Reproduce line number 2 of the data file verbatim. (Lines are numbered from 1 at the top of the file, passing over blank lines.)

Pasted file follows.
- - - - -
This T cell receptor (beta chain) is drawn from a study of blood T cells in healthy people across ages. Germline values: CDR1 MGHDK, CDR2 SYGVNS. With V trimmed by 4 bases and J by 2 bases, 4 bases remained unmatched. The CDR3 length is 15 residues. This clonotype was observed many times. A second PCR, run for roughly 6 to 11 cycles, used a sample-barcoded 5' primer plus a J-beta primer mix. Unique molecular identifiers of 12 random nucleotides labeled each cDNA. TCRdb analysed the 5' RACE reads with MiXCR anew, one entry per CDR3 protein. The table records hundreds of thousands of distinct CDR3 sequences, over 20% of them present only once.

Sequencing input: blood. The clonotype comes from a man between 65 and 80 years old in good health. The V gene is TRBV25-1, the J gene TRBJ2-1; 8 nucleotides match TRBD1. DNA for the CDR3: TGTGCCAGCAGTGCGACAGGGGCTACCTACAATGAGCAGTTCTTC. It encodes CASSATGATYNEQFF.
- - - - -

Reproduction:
Sequencing input: blood. The clonotype comes from a man between 65 and 80 years old in good health. The V gene is TRBV25-1, the J gene TRBJ2-1; 8 nucleotides match TRBD1. DNA for the CDR3: TGTGCCAGCAGTGCGACAGGGGCTACCTACAATGAGCAGTTCTTC. It encodes CASSATGATYNEQFF.